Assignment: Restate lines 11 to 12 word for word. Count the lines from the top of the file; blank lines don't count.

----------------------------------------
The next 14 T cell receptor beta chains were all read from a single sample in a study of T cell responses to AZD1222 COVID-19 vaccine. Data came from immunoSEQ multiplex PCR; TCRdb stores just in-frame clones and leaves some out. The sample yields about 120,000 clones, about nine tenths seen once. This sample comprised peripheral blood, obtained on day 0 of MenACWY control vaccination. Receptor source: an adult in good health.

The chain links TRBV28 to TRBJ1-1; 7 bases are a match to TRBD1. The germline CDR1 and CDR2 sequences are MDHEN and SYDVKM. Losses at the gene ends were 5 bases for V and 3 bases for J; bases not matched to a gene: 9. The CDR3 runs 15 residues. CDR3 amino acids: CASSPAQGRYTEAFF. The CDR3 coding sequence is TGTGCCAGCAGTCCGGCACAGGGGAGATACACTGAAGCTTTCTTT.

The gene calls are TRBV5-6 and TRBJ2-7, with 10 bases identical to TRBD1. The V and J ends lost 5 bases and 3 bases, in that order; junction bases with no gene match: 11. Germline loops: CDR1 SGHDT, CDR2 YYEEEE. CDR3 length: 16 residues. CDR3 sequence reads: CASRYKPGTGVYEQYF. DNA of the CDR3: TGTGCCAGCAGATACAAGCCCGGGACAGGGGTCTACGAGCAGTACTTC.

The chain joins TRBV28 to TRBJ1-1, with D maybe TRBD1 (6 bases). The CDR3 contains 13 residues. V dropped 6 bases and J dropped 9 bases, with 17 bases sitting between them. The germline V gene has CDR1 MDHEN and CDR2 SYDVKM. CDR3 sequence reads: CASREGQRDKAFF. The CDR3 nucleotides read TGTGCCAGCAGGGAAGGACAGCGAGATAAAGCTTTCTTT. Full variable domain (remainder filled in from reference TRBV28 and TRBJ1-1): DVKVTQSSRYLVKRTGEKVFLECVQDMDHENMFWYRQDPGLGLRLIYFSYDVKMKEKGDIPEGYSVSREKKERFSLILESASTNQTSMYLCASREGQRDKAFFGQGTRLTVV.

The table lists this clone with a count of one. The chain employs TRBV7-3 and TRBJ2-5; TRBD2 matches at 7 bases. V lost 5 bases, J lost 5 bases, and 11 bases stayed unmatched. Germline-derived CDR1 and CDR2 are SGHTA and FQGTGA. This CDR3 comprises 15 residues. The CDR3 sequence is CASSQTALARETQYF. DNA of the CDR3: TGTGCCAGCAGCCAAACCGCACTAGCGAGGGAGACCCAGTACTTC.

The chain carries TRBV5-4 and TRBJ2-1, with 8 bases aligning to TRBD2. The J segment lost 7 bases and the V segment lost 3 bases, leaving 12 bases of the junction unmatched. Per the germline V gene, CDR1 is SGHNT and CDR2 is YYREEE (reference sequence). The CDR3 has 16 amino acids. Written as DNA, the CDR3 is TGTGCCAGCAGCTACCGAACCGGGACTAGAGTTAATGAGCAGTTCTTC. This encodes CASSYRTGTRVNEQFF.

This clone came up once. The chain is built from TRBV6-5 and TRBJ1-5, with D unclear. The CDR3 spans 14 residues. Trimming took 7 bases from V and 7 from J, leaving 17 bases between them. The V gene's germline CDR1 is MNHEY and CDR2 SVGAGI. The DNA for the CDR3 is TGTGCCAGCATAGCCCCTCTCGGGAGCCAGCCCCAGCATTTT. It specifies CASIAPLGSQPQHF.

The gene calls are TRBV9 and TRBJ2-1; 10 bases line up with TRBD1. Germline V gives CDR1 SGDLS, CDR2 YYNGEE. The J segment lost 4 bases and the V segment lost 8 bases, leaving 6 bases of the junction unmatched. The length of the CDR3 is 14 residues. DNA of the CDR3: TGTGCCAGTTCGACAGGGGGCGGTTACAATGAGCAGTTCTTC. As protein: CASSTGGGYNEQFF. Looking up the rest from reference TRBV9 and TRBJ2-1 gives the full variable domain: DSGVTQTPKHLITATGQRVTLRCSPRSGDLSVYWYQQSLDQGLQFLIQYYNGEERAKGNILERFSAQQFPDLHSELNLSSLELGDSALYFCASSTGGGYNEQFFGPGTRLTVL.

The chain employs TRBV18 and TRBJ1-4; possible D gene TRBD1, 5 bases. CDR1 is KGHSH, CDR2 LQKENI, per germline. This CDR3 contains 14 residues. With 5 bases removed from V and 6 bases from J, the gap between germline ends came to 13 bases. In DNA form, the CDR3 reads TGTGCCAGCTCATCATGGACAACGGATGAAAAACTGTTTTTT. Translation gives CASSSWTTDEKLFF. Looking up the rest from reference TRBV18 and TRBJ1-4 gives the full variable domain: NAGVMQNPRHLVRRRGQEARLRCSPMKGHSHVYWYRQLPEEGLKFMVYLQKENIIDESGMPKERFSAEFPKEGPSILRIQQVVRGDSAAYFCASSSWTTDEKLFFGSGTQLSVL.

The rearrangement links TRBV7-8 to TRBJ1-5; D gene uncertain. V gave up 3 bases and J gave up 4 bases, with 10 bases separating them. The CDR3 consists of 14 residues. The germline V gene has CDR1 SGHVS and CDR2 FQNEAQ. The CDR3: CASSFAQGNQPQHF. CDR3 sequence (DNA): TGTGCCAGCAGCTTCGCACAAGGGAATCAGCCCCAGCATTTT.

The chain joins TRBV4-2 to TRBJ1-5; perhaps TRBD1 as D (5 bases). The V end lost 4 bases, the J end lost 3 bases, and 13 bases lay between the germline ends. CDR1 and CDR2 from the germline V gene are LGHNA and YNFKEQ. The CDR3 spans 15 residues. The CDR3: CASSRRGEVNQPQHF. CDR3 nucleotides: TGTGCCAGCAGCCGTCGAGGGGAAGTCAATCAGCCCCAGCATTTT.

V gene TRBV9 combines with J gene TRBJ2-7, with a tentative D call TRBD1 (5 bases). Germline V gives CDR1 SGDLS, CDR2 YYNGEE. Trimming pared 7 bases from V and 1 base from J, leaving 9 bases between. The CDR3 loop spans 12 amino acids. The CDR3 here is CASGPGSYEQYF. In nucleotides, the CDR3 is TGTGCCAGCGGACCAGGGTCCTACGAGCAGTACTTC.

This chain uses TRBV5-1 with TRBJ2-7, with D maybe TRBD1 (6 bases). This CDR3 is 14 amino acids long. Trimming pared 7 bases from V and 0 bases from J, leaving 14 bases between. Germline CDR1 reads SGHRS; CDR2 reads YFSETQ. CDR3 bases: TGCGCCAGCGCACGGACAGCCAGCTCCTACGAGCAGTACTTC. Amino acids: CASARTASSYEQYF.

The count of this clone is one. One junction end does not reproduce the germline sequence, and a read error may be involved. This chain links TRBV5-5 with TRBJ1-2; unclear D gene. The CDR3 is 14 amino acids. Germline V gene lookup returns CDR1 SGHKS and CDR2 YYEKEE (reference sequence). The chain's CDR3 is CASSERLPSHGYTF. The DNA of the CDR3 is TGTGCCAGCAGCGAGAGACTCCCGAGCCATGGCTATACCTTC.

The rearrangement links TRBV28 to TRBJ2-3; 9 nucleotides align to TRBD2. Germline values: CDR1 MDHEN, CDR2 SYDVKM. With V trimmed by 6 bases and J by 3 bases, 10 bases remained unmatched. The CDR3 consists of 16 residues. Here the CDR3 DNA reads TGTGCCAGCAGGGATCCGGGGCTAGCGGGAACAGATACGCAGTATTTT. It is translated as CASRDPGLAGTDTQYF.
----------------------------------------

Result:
The chain joins TRBV4-2 to TRBJ1-5; perhaps TRBD1 as D (5 bases). The V end lost 4 bases, the J end lost 3 bases, and 13 bases lay between the germline ends. CDR1 and CDR2 from the germline V gene are LGHNA and YNFKEQ. The CDR3 spans 15 residues. The CDR3: CASSRRGEVNQPQHF. CDR3 nucleotides: TGTGCCAGCAGCCGTCGAGGGGAAGTCAATCAGCCCCAGCATTTT.

V gene TRBV9 combines with J gene TRBJ2-7, with a tentative D call TRBD1 (5 bases). Germline V gives CDR1 SGDLS, CDR2 YYNGEE. Trimming pared 7 bases from V and 1 base from J, leaving 9 bases between. The CDR3 loop spans 12 amino acids. The CDR3 here is CASGPGSYEQYF. In nucleotides, the CDR3 is TGTGCCAGCGGACCAGGGTCCTACGAGCAGTACTTC.